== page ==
She co-founded Black Lives Matter: Patrisse Khan-Cullors tells her personal backstory in her autobiography.
A Black Lives Matter activist at a demonstration in St. Louis Photo: reuters
The traditional family image has been an alien concept for Patrisse Khan-Cullors from a young age. She rarely gets to see her single mother because she has to work various jobs from 6 a.m. to 10 p.m. to keep the broken refrigerator stocked. Khan-Cullors’ oldest brother runs the household. Father Alton rarely visits since he lost his job at General Motors and drifted into addiction.
Eventually, however, it turns out that her biological father is not him, but a man named Gabriel. Little Patrisse comes to know and love him and his warm extended Creole family. But he, too, struggles with addiction and poverty. When he is not in jail, he repeatedly begins a so-called 12-step program that is supposed to cure him by eliciting admissions of guilt. Early on, his daughter doubts the program, which holds him solely responsible for the mess he’s in. At 50, it will cost him his life.
Patrisse Khan-Cullors, born in Los Angeles in 1984, is a queer black activist and co-founder of Black Lives Matter. The movement against racial profiling and police violence formed in the summer of 2013 after the acquittal of George Zimmerman. Zimmerman had shot unarmed Black teenager Trayvon Martin because he thought he was "suspicious." As numerous similar cases became public in the months that followed, Black Lives Matter morphed from a hashtag on social media to a wave of street protests in many U.S. cities.
War on Drugs
With the help of journalist Asha Bandele, Patrisse Khan-Cullors has now written a book about her life. Or rather, about her survival. And the idea that this is only possible with collective strategies. Step by step, an electoral family forms around Khan-Cullors, made up of activist friends who are there for her and for whom she is there whenever the state fails. And that seems to happen with alarming frequency in the poor, Mexican-influenced neighborhood of Van Nuys, where Khan-Cullors is growing up at the height of the war on drugs.
"When they call you a terrorist" is the original title of the book; for the German translation, the easier-to-place title "#BlackLivesMatter" was chosen. Possibly because in this country terrorism is associated more with Muslims than with the criminalization of blacks. Yet the founding of Black Lives Matter takes up barely a third at the end of the book, enthroned there like the tip of a mighty iceberg. In the foreground is Patrisse Khan-Cullors’ biography, which is supposed to provide a context for the movement’s commitment, as a narrative of an ideal-typical poor black family in the big city.
Step by step, a family of choice forms around Khan-Cullors, made up of activist friends who are there for her and for whom she is there whenever the state fails.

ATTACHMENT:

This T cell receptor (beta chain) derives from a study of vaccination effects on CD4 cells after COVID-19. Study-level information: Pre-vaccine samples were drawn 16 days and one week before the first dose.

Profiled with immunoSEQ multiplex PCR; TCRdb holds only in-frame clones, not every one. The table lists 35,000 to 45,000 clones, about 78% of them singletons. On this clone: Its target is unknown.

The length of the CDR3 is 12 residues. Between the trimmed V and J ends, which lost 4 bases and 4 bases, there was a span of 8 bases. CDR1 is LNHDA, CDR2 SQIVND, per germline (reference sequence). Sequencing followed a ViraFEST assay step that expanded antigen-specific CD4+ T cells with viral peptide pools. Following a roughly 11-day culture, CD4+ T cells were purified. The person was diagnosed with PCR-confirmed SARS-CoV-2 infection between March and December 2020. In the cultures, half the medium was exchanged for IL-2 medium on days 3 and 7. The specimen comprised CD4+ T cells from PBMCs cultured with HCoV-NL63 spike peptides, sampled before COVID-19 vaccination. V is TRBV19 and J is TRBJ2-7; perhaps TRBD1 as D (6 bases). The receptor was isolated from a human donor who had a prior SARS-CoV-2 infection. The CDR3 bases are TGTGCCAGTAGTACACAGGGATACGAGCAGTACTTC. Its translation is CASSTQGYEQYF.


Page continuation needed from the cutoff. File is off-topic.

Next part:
Much has been written about the momentous War on Drugs policy introduced by Richard Nixon and continued in earnest by Ronald Reagan in the 1980s. Coinciding with the economic crisis and a welfare reform that provided for drastic cutbacks, the drug policy led above all to the mass incarceration of blacks and Latinos from problem districts. Sociologist Loic Wacquant, for example, speaks of a symbiosis between prison and ghetto that formed during this period. Both places took on the function of "warehouses" where "superfluous" unemployed people could be kept, controlled and defined.
Prison Fire Camp
Khan-Cullors exemplifies and enriches this narrative with myriad shocking details. For example, when her father faces seven years in prison for drug possession, he is able to minimize it to three years by reporting to the "Prison Fire Camp." Members of this camp are sent ahead of trained emergency personnel whenever a forest fire breaks out in California.
Her mentally ill brother Monte is facing life in prison because in a manic episode he starts yelling at random people. He is accused of terrorism. It later comes out that he is being held in the L.A. County Jail. not only put his life in danger with the wrong medication, but that guards systematically abused and tortured him, as they did countless other inmates, for over two decades, using methods later used on prisoners of war at Abu Ghraib.
Patrisse Khan-Cullors, "#BlackLivesMatter." Kiwi, Cologne 2018, 288 pages, 20 euros.
The Black Lives Matter movement is also confronted with accusations of terrorism. At the latest when during the mass protests in Ferguson (which follow the killing of the Black teenager Michael Brown) the instructions of the task forces are disregarded. Yes, from the very beginning Khan-Cullors has to defend the slogan "Black Lives Matter" even in her own environment. It is separatist, they say. Why not "All Lives Matter?" Khan-Cullors argues that this implies that all people are equally affected by racist violence and social injustice – which is wrong.
What is annoying in the German translation of this book, which is absolutely worth reading, is the incorrect choice of political terms – for example, People of Color are translated as "colored" people, although this word was never used as a self-designation and is simply a remnant from colonial times. In addition, the term "race" is used several times, which for historical reasons is rightly taboo in German and therefore cannot be considered a direct translation of "race". In English, the term has undergone a completely different change of meaning. A more language-sensitive proofreading would have done well here.